The following is an excellent summary from the thejournal.ie for those who have believed for too long that the BBC is a public service broadcaster and has the public interest at heart:
THE OCCUPY WALL STREET protests have spread across the United States, as the demonstrations enter their 18th day.
Demonstrators marched on Federal Reserve banks and camped out in parks from Los Angeles to Portland, Maine, in a show of anger over the country’s economy and corporate greed.
In Manhattan, hundreds of protesters dressed as corporate zombies in white face paint lurched past the New York Stock Exchange clutching fistfuls of fake money. In Chicago, demonstrators pounded drums in the city’s financial district. Others pitched tents or waved protest signs at passing cars in Boston, St Louis and Kansas City, Missouri.
The arrests of 700 protesters on the Brooklyn Bridge over the weekend galvanized a slice of discontented America, from college students worried about their job prospects to middle-age workers who have been recently laid off.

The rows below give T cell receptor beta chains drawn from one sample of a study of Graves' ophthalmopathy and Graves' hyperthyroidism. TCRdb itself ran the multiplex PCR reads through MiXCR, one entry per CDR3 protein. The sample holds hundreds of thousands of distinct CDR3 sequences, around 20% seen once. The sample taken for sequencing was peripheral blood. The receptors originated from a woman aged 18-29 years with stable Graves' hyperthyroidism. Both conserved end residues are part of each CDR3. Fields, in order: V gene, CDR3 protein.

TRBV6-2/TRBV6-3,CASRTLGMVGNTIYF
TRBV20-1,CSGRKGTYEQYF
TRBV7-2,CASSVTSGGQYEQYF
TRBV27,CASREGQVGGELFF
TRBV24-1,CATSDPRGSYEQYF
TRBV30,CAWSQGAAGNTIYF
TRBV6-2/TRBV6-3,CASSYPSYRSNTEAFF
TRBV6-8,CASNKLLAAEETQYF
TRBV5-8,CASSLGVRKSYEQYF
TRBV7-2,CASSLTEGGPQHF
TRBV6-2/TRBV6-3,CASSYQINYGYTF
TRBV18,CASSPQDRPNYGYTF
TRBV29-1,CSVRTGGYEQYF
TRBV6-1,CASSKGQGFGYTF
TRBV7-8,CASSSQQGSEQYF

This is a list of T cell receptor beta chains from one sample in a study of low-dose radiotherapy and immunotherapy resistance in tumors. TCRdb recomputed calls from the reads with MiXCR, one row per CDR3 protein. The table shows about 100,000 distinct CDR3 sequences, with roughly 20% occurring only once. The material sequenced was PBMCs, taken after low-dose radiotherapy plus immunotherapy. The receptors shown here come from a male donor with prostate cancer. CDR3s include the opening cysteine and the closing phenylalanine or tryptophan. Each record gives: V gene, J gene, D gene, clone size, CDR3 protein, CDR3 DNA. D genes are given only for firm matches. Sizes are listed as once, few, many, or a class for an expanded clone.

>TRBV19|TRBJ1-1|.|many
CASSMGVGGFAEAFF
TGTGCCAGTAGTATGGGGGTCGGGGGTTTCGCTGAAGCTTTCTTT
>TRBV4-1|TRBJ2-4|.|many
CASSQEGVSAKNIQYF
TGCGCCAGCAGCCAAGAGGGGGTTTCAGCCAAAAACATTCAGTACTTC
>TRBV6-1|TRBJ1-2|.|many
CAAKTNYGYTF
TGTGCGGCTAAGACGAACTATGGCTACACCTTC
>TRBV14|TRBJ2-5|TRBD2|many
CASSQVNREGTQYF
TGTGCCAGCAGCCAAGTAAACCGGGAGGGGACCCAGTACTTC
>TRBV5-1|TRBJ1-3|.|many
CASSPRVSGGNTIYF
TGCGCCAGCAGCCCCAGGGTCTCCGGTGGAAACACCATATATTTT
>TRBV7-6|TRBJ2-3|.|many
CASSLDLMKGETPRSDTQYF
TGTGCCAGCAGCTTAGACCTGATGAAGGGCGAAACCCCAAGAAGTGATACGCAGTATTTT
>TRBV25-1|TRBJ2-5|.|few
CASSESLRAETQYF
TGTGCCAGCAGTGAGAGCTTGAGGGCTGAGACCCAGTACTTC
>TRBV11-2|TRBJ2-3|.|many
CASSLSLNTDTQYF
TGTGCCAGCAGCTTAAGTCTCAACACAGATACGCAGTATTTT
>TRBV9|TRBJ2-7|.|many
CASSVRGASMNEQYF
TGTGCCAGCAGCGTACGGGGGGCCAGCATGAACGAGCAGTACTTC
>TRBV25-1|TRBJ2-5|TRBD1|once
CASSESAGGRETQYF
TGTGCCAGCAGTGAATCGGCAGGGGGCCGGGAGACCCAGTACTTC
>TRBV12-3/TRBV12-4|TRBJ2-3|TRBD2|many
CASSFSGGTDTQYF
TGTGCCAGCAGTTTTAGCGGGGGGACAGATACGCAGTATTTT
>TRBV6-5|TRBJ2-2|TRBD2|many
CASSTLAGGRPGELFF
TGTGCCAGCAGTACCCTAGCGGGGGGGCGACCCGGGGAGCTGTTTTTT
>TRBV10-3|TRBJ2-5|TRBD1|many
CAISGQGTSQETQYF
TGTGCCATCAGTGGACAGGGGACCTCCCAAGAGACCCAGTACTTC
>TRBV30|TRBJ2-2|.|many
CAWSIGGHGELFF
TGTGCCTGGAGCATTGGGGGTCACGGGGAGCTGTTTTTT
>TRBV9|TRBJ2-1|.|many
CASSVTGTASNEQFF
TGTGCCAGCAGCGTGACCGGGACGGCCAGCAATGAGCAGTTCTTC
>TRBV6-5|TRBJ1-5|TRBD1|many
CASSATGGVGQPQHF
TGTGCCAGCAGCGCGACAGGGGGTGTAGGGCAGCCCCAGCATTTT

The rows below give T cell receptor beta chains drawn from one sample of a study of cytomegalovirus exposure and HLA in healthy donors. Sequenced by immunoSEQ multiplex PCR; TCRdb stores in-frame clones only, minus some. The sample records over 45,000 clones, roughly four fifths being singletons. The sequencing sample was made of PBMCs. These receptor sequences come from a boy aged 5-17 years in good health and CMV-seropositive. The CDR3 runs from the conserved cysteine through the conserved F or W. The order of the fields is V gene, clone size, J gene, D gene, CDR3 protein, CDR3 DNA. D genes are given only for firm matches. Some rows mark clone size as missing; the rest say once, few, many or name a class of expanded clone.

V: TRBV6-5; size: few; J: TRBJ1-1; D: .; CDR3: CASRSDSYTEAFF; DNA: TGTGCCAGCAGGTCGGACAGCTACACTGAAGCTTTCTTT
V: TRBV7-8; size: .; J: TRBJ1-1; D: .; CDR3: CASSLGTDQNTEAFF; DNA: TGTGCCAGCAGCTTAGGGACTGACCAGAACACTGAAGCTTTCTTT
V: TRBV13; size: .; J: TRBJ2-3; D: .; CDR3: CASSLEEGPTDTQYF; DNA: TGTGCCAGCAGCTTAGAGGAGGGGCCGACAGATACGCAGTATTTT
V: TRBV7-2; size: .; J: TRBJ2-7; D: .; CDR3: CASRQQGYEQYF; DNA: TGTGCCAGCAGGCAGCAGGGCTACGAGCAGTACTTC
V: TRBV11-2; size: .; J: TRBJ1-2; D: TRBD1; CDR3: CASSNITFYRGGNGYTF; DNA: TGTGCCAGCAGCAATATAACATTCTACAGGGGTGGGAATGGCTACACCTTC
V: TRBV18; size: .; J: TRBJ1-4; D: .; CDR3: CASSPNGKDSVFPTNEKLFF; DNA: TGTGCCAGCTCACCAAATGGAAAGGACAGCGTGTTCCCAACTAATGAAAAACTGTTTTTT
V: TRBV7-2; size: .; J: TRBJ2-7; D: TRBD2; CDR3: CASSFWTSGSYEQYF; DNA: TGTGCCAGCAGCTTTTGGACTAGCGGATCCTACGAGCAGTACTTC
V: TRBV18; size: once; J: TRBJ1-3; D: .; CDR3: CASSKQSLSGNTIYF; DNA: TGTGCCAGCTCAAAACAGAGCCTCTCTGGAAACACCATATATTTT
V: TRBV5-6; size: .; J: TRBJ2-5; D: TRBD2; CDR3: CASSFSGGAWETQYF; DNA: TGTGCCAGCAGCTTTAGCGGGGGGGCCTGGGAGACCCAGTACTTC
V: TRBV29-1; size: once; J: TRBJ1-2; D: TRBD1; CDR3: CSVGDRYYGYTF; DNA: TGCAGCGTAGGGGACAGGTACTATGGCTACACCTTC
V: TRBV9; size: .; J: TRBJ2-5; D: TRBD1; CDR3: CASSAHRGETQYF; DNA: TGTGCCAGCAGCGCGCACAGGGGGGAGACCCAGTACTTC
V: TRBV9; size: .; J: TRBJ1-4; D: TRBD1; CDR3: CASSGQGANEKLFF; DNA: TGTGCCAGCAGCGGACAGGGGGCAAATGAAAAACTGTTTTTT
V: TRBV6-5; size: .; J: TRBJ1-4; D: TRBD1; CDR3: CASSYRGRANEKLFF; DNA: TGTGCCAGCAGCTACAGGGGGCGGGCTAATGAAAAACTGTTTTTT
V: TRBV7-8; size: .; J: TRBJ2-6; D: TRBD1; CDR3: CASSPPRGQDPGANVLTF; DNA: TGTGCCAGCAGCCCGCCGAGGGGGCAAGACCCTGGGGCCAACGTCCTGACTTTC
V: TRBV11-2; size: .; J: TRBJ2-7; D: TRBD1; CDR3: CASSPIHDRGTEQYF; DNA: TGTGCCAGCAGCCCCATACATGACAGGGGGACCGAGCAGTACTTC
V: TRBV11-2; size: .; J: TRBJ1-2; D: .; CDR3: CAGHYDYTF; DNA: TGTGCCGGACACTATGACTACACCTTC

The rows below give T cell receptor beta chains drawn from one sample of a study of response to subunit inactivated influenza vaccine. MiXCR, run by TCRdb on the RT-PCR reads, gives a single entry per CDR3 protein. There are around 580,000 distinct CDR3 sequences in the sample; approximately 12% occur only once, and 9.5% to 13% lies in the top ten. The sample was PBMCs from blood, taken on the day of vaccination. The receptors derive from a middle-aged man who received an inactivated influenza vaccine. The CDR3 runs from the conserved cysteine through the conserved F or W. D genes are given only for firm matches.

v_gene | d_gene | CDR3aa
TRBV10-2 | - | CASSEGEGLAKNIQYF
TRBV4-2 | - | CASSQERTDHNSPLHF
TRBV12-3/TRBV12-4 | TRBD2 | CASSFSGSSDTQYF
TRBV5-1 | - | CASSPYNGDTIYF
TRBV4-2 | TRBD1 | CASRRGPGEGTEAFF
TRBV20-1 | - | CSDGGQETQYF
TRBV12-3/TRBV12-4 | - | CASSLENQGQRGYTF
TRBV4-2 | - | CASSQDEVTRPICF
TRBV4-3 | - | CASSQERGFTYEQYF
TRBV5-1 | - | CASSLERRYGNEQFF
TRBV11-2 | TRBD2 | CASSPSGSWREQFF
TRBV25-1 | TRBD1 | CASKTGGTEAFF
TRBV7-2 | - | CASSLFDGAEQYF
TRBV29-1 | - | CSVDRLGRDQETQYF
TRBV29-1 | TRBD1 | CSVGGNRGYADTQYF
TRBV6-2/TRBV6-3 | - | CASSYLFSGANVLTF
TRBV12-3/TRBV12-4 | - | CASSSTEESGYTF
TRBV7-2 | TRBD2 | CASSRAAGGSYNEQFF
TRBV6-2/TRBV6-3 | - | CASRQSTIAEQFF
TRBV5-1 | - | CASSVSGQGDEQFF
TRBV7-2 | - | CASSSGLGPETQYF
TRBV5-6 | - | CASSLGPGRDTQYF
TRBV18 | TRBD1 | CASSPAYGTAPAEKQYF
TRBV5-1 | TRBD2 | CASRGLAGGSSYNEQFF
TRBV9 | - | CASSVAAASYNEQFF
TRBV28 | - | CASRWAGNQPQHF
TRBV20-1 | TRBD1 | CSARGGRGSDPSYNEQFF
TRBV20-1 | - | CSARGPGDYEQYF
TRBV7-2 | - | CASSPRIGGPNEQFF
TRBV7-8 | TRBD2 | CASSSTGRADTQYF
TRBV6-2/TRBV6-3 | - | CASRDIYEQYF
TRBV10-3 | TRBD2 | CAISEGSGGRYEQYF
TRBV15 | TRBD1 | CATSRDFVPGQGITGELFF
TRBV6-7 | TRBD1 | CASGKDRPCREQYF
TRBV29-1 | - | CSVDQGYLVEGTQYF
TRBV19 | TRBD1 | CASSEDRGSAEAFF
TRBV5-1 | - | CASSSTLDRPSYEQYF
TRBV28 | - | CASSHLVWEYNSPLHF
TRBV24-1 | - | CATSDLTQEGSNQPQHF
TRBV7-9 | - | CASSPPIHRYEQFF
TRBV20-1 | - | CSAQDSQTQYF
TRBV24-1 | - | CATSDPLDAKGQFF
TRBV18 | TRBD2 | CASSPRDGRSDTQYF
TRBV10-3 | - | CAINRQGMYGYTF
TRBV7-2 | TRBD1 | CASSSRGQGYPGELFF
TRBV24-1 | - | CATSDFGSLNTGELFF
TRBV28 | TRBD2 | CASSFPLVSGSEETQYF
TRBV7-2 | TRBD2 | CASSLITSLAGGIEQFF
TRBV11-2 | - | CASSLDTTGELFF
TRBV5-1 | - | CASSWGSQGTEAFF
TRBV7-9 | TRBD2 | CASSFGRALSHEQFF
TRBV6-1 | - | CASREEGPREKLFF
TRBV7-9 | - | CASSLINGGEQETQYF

The Occupy Wall Street protesters are using a common slogan – we are the 99 per cent – to highlight the inequalities that see in their society. On their website, organisers have written that they are inspired by “the revolutionary Arab Spring tactic” to achieve their ends, and stress the need for nonviolence during the demonstrations.
It's hard to believe that Occupy Wall Street protests have been going on for 18 days and the sad part about it is that we can never question the BBC's ban on reporting this story because they are protected from being accountable to licence fee payers by an exemption in the Freedom of Information Act.
The BBC are an organisation that lacks openess and transparency and that is bad for democracy.